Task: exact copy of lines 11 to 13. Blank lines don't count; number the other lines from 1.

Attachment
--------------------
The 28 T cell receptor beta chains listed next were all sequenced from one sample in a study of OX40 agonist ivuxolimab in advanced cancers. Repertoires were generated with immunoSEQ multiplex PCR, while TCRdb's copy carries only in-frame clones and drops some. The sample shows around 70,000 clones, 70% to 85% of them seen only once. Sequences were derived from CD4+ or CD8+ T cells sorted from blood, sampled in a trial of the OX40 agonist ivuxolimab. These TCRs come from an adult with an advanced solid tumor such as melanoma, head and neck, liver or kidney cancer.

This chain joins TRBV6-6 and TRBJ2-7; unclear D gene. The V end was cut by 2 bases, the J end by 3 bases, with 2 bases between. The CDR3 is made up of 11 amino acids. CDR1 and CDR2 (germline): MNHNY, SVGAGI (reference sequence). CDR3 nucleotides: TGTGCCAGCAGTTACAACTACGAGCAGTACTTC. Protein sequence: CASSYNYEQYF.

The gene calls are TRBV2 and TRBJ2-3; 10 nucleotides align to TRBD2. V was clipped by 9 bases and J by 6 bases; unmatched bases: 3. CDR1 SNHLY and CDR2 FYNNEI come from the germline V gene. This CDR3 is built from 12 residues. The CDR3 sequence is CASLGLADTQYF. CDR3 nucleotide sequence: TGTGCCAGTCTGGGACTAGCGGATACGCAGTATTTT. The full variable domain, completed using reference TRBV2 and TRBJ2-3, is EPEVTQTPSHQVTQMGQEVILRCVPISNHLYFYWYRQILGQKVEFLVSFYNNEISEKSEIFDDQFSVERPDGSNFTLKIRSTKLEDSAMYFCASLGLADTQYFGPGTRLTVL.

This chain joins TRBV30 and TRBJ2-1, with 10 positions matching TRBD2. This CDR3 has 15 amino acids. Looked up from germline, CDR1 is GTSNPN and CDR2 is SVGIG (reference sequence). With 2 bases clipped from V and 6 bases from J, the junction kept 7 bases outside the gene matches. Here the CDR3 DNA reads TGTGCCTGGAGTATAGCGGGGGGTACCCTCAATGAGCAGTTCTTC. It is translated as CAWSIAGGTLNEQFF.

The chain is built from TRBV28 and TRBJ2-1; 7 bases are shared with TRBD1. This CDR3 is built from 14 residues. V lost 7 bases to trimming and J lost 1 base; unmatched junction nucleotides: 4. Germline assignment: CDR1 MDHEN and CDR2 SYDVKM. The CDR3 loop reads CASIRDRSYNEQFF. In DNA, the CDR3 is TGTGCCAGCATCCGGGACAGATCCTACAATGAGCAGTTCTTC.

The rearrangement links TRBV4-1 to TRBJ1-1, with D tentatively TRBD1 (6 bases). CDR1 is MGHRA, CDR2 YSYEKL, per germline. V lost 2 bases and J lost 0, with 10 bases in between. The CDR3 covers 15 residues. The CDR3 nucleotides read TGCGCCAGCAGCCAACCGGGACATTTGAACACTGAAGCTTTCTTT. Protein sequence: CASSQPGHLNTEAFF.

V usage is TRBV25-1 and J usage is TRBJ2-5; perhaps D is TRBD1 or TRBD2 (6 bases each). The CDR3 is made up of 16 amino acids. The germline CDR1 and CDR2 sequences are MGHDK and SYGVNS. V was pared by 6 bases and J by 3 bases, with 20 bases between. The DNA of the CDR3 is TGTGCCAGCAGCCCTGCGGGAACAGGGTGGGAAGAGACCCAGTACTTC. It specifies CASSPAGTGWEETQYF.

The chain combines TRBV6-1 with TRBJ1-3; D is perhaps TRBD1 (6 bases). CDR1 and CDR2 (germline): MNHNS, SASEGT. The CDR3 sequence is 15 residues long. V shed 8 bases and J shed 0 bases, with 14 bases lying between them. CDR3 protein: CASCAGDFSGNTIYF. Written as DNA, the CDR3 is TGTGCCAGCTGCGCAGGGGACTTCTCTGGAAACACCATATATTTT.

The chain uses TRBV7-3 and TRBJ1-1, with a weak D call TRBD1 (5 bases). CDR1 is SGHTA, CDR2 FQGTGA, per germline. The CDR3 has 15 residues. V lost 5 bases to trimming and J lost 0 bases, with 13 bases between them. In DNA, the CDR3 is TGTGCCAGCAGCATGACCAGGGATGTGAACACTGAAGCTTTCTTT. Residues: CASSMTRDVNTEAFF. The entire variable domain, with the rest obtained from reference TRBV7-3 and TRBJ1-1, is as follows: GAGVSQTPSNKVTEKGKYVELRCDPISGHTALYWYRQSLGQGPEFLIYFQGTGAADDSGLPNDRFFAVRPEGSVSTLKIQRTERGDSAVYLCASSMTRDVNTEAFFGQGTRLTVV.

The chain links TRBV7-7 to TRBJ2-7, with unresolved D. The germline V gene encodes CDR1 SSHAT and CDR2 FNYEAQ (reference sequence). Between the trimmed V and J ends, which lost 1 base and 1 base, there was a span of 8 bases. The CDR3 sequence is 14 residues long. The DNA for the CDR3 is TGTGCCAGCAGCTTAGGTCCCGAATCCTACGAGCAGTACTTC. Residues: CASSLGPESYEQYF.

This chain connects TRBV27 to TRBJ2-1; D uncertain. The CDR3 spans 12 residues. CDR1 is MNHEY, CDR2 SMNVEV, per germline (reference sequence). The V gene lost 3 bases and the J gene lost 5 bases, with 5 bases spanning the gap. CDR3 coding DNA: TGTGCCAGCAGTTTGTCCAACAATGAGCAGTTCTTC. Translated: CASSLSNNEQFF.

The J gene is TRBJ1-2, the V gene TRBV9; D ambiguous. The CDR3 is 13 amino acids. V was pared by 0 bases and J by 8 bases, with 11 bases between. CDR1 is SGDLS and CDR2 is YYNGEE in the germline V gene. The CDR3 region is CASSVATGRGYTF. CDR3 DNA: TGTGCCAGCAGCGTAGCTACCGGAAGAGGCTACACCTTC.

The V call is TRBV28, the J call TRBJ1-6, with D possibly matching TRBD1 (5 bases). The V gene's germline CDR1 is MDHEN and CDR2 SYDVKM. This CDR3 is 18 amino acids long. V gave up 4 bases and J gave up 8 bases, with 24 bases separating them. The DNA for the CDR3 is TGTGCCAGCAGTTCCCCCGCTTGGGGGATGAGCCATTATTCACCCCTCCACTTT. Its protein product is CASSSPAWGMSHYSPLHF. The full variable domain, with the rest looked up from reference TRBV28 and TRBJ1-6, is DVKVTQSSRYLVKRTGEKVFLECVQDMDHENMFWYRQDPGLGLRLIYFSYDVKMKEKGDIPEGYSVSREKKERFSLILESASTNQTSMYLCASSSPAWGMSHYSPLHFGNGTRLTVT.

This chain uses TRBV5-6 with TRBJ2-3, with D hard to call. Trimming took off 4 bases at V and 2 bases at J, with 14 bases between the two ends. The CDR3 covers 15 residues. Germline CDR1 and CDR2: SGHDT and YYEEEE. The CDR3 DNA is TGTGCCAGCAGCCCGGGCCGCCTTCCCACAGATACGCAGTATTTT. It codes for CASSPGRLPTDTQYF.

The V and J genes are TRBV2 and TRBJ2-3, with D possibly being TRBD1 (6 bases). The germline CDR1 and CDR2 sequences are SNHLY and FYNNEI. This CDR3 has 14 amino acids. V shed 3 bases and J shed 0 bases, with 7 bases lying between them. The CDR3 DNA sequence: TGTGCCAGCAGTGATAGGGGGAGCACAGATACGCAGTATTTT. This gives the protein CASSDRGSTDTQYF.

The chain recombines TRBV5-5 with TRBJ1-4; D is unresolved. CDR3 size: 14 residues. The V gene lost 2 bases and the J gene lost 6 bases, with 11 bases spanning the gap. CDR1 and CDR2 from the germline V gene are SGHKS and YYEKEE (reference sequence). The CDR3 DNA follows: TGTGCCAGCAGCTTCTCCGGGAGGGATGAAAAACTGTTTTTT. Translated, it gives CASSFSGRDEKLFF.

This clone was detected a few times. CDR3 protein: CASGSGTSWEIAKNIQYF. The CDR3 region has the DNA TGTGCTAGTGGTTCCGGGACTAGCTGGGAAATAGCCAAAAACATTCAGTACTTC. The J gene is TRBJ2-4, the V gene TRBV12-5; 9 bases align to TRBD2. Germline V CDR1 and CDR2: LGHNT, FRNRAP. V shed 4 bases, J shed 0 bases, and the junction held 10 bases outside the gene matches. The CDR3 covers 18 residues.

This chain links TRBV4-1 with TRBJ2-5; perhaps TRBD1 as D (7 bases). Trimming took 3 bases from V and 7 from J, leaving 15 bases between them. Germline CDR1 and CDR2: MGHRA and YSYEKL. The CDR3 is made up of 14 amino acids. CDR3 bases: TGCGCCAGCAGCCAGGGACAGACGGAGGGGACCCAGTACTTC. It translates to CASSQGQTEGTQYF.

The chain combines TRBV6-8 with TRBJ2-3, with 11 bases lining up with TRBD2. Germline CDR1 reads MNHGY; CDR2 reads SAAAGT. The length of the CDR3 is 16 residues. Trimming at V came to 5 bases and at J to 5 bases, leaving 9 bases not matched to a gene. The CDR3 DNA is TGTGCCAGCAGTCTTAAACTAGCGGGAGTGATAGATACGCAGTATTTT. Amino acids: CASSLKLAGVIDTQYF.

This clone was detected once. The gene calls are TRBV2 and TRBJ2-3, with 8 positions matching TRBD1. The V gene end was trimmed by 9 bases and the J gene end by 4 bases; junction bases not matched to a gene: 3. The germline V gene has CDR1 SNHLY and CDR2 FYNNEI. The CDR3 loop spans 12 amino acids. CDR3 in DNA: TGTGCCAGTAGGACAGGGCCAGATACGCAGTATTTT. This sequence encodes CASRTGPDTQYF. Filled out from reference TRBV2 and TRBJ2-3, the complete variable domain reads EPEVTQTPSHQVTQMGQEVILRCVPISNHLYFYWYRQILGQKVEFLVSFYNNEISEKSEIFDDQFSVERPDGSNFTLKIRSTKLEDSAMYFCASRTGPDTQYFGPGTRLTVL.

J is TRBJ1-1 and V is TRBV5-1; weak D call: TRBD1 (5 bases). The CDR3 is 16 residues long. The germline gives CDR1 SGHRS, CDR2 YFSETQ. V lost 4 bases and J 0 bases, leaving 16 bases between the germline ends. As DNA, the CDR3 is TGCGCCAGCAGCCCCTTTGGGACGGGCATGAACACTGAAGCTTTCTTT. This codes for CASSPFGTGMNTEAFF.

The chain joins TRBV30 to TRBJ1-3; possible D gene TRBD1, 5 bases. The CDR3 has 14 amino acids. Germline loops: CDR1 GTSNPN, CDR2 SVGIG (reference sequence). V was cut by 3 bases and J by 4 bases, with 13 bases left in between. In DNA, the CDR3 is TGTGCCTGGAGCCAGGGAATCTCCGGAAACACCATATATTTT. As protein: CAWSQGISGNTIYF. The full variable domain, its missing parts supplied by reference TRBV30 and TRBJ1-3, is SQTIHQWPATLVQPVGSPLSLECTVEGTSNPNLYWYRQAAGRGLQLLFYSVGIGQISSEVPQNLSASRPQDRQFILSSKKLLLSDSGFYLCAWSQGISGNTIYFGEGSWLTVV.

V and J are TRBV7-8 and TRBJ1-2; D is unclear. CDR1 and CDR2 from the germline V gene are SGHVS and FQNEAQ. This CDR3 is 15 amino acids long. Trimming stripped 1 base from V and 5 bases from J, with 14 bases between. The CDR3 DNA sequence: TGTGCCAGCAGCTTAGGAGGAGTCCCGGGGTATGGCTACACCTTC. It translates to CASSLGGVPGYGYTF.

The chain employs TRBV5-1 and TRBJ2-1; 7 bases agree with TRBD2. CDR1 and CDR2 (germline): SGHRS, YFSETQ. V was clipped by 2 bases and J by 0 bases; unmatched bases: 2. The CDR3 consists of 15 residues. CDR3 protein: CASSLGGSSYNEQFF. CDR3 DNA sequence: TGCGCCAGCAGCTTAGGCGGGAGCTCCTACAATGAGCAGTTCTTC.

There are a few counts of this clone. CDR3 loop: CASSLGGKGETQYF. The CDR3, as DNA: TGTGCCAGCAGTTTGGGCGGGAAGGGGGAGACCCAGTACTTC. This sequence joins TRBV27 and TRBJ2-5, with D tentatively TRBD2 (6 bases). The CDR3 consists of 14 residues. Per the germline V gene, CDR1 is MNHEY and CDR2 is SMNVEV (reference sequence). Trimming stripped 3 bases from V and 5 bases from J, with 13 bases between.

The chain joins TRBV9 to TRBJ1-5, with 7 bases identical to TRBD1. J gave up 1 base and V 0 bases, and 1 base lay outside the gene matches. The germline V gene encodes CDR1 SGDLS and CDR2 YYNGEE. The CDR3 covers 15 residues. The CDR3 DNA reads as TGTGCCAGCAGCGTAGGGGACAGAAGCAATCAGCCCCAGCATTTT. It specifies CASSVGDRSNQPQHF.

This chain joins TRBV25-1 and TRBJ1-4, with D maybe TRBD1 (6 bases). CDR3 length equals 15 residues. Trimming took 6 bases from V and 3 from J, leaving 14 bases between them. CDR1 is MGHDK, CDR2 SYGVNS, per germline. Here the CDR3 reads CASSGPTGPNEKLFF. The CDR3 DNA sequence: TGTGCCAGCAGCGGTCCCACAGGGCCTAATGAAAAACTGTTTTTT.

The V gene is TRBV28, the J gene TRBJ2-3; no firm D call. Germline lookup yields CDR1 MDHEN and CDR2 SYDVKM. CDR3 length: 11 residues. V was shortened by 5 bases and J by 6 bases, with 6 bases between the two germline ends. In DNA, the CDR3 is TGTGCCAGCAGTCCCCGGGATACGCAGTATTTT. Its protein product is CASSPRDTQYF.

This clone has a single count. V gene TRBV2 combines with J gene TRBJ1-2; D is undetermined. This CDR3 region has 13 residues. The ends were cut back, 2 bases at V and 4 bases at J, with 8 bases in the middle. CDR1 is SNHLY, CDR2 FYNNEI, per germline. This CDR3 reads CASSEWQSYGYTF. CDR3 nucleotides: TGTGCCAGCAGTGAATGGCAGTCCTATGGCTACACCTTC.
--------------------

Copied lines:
This chain connects TRBV27 to TRBJ2-1; D uncertain. The CDR3 spans 12 residues. CDR1 is MNHEY, CDR2 SMNVEV, per germline (reference sequence). The V gene lost 3 bases and the J gene lost 5 bases, with 5 bases spanning the gap. CDR3 coding DNA: TGTGCCAGCAGTTTGTCCAACAATGAGCAGTTCTTC. Translated: CASSLSNNEQFF.

The J gene is TRBJ1-2, the V gene TRBV9; D ambiguous. The CDR3 is 13 amino acids. V was pared by 0 bases and J by 8 bases, with 11 bases between. CDR1 is SGDLS and CDR2 is YYNGEE in the germline V gene. The CDR3 region is CASSVATGRGYTF. CDR3 DNA: TGTGCCAGCAGCGTAGCTACCGGAAGAGGCTACACCTTC.

The V call is TRBV28, the J call TRBJ1-6, with D possibly matching TRBD1 (5 bases). The V gene's germline CDR1 is MDHEN and CDR2 SYDVKM. This CDR3 is 18 amino acids long. V gave up 4 bases and J gave up 8 bases, with 24 bases separating them. The DNA for the CDR3 is TGTGCCAGCAGTTCCCCCGCTTGGGGGATGAGCCATTATTCACCCCTCCACTTT. Its protein product is CASSSPAWGMSHYSPLHF. The full variable domain, with the rest looked up from reference TRBV28 and TRBJ1-6, is DVKVTQSSRYLVKRTGEKVFLECVQDMDHENMFWYRQDPGLGLRLIYFSYDVKMKEKGDIPEGYSVSREKKERFSLILESASTNQTSMYLCASSSPAWGMSHYSPLHFGNGTRLTVT.